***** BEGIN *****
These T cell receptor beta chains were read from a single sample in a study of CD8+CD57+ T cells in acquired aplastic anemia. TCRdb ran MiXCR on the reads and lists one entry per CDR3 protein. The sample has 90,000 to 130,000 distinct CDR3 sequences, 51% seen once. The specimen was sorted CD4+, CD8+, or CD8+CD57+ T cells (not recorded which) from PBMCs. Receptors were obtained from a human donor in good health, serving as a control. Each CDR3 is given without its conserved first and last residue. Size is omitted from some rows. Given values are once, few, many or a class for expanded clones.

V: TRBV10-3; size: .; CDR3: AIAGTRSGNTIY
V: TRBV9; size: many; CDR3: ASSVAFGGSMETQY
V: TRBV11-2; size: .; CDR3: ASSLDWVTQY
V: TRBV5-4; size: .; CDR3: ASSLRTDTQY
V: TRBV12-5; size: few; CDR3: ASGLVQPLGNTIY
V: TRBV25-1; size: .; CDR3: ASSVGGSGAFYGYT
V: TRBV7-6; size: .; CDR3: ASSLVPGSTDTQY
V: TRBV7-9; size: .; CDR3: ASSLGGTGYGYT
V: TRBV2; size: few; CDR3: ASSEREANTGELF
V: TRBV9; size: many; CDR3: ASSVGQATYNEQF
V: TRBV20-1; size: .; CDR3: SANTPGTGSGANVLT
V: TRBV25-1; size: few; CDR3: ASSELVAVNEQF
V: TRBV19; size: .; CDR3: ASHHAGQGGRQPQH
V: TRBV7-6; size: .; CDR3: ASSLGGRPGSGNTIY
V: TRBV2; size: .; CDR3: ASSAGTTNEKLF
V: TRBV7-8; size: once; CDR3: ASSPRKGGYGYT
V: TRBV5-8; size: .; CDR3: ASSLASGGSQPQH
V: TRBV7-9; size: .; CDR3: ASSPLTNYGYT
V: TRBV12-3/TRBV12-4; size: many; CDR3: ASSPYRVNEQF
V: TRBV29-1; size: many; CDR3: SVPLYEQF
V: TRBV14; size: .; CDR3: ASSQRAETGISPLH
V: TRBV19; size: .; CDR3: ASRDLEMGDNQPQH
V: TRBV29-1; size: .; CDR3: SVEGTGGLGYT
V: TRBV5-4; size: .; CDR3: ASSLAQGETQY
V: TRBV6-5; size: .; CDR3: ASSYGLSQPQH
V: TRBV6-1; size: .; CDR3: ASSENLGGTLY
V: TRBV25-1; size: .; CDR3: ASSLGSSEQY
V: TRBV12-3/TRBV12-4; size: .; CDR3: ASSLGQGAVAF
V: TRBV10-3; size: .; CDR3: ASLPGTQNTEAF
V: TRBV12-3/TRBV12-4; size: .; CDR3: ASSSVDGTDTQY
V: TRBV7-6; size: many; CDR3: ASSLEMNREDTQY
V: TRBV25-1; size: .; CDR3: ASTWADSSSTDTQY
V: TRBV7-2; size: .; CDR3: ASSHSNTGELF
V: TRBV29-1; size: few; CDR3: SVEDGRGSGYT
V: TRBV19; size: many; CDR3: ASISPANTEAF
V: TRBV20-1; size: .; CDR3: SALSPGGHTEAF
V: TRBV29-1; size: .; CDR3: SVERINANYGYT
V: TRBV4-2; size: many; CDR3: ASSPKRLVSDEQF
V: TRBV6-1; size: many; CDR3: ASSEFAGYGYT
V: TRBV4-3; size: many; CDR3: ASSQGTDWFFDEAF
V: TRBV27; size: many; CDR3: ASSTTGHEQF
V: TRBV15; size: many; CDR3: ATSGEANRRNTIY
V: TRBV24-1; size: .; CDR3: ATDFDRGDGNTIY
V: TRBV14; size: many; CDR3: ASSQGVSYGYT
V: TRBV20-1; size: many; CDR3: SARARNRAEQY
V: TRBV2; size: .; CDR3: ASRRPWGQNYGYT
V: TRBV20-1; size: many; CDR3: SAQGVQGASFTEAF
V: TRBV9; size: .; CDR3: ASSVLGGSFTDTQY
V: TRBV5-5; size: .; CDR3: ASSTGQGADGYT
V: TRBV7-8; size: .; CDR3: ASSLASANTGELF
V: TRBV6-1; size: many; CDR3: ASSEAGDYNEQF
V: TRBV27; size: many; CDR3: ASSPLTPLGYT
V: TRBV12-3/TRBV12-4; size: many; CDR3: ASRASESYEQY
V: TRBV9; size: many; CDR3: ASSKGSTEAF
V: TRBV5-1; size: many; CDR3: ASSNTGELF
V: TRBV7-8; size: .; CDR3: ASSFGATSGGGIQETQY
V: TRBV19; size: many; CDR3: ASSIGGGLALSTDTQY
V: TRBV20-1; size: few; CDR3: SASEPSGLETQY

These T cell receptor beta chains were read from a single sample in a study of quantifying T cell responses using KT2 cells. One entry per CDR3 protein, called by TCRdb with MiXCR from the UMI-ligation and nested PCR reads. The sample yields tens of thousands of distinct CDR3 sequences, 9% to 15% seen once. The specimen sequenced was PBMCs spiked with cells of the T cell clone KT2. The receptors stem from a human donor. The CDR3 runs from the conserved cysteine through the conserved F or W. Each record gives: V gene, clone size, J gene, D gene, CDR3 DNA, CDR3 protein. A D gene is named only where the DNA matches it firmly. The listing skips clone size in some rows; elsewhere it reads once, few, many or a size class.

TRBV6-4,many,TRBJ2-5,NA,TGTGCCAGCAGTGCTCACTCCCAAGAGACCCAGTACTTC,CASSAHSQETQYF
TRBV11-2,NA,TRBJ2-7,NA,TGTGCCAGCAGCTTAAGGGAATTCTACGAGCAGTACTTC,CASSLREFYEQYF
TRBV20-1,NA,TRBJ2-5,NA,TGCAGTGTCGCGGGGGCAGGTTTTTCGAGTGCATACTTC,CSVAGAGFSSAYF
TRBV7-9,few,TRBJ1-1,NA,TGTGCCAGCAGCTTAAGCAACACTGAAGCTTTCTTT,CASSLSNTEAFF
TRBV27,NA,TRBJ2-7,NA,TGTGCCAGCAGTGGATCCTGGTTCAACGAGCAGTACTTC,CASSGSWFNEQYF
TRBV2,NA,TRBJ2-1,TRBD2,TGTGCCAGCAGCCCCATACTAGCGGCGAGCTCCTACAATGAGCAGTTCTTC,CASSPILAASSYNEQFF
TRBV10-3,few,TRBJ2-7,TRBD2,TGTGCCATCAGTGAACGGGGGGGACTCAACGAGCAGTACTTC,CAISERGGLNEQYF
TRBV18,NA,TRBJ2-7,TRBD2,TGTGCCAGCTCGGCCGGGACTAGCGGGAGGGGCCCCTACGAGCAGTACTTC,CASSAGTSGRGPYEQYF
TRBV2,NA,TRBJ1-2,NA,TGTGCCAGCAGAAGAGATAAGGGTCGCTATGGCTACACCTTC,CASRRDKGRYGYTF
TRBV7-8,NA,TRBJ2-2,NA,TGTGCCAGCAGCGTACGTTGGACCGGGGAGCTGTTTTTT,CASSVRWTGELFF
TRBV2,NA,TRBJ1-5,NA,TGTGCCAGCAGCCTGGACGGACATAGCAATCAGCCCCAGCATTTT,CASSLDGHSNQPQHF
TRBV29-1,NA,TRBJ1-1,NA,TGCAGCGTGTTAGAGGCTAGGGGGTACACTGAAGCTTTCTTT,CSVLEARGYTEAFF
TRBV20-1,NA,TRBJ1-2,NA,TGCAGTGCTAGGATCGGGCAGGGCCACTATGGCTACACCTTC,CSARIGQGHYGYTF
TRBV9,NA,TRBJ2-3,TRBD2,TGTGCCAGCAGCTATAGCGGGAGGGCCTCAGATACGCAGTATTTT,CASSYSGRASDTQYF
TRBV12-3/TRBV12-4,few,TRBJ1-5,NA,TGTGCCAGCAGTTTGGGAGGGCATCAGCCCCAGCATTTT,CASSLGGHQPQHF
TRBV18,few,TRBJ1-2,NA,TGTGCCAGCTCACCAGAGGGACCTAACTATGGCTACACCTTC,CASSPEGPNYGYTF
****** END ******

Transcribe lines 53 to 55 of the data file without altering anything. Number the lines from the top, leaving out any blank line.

V: TRBV27; size: many; CDR3: ASSPLTPLGYT
V: TRBV12-3/TRBV12-4; size: many; CDR3: ASRASESYEQY
V: TRBV9; size: many; CDR3: ASSKGSTEAF